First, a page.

The UMass campus has been very quiet these past few months, but that all changed on Wednesday, June 17. That day, 100 cars and a dozen bicycles drove around campus, honking their horns each time they passed the Chancellor’s house. Cars were covered in signs with a variety of slogans such as “Put People First” and “Fund our Future.”
This was one of numerous Caravans against Austerity organized by local members of the Massachusetts Teachers Association as well as a coalition of workers called UMass Unions United, as part of a campaign to stop layoffs, preserve academic programs and campus jobs, open schools only when safe, and increase funding for public education.
Undergraduate student and union co-chair James Cordero added, “The UUU coalition stands in solidarity with Black Lives Matter and urges Chancellor Subbaswamy and the UMass administration to make the campus more accessible to Black, Indigenous, and People of Color students, staff, and faculty.” This action follows months of bargaining between the unions and the UMass administration. The unions have just released a report by UMass economists, demonstrating that investing in public colleges and universities increases employment and tax revenues, strengthens the economy and saves the state money in both the short-run and long-run.
The UMass Caravan kicked off with a socially-distanced rally in a parking lot. The first speaker, Jules Bannister, an Assistant Director of Admissions and membership chair of the Professional Staff Union, read parts of an imaginary letter – the letter workers would like to receive from the UMass Trustees. It explains why there will be no layoffs, how the Trustees will fight for better funding from the thousands of millionaires and 17 billionaires in Massachusetts, and how they themselves – many of them millionaires – will contribute more to the University and use reserves meant for a rainy day to help fund the University.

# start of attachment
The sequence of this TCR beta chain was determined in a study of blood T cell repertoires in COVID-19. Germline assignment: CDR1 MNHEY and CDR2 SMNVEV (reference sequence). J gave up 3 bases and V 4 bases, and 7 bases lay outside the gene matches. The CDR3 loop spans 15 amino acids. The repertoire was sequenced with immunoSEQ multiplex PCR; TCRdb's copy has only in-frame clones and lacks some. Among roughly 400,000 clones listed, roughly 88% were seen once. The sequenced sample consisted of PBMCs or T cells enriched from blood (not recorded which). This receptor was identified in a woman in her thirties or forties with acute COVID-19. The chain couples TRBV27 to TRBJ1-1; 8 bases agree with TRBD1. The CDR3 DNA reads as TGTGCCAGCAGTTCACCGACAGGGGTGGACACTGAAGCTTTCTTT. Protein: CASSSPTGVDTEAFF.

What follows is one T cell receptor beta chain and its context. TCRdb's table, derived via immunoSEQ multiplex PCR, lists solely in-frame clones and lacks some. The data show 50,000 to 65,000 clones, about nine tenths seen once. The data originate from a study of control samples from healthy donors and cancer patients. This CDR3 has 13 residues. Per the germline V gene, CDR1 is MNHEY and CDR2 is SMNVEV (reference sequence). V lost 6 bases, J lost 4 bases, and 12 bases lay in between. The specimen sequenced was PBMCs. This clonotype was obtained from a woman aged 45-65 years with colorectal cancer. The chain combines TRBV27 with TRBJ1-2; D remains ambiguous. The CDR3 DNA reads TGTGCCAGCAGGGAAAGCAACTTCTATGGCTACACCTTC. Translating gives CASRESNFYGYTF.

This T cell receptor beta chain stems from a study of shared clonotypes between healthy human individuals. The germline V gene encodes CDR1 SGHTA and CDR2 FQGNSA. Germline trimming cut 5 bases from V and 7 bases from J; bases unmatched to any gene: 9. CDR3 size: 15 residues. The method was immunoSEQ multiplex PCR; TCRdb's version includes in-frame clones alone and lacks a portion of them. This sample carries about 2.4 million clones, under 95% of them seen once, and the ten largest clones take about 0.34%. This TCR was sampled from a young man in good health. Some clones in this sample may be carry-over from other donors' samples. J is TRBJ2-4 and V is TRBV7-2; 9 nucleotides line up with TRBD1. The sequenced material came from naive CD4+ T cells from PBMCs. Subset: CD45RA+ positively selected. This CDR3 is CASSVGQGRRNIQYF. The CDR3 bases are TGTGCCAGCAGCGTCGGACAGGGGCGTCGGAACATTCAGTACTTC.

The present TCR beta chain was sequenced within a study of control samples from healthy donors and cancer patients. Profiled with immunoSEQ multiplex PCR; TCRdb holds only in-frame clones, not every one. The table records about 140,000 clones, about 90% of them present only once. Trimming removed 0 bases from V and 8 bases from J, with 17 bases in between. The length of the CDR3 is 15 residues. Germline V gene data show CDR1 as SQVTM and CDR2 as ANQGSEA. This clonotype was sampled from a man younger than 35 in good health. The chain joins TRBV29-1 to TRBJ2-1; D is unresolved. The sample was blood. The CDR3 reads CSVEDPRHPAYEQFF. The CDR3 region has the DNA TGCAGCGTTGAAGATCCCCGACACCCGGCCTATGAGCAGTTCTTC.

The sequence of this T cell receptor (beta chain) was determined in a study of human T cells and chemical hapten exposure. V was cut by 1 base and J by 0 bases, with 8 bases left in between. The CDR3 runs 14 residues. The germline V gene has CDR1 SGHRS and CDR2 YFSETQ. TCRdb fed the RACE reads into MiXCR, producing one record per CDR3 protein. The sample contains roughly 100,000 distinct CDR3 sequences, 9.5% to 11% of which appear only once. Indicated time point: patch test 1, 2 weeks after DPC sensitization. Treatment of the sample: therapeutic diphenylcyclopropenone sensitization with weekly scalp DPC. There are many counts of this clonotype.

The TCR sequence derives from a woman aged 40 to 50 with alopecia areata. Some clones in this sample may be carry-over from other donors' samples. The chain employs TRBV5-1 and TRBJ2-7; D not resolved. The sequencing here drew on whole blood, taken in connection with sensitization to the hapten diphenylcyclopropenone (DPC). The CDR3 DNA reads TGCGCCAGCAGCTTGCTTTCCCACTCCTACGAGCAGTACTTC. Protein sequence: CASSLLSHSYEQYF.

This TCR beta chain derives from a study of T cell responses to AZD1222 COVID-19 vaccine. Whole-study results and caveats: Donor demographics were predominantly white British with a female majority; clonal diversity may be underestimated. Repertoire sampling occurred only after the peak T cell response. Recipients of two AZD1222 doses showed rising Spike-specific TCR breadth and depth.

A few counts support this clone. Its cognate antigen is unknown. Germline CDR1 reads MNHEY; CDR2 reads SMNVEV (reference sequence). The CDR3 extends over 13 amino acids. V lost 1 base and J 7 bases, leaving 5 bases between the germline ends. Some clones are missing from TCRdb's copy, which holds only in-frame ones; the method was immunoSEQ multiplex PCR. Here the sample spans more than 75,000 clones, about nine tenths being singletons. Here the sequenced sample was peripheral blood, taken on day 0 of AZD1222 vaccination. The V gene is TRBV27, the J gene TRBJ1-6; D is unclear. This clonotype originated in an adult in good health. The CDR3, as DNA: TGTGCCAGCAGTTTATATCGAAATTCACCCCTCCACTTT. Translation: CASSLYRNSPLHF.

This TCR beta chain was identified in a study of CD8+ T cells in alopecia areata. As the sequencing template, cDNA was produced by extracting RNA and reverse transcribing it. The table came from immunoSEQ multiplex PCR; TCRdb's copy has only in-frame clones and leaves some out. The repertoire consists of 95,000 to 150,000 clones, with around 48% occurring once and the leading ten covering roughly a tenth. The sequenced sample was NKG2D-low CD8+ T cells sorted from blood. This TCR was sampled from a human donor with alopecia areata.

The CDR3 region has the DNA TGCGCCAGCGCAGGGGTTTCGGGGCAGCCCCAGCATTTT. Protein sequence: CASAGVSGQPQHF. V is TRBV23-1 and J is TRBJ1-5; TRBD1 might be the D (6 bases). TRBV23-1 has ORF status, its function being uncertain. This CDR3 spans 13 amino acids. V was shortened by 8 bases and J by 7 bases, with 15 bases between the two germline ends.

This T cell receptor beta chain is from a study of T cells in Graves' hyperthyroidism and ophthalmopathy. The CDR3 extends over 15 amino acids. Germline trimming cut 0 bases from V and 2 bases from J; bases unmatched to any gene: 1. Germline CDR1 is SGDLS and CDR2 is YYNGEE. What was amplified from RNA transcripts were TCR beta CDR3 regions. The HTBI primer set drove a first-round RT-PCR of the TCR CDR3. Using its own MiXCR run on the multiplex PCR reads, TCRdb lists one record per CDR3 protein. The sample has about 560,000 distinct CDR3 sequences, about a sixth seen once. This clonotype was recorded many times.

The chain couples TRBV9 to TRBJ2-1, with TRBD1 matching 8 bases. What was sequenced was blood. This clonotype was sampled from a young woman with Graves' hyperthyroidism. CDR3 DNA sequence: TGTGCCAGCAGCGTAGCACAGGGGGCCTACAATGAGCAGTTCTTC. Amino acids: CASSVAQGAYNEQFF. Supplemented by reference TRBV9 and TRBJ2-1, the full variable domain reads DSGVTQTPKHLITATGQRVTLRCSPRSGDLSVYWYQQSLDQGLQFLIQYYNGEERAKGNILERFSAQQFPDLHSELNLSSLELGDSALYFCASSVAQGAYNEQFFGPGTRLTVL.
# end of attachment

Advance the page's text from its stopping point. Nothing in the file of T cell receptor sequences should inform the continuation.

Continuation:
Other speakers from various unions echoed these themes, pointing out how essential staff and faculty are to students, their families and the Commonwealth, and that a safe reopening would require more, rather than fewer, staff. Professor Michael Ash, co-author of a recent study showing that the economic benefits of investment in public higher education are far greater than other investments or tax cuts, asserted that the state has a choice: a) suffer now and suffer later, or b) thrive now and thrive later. It was clear which was the preferred choice of Caravan participants.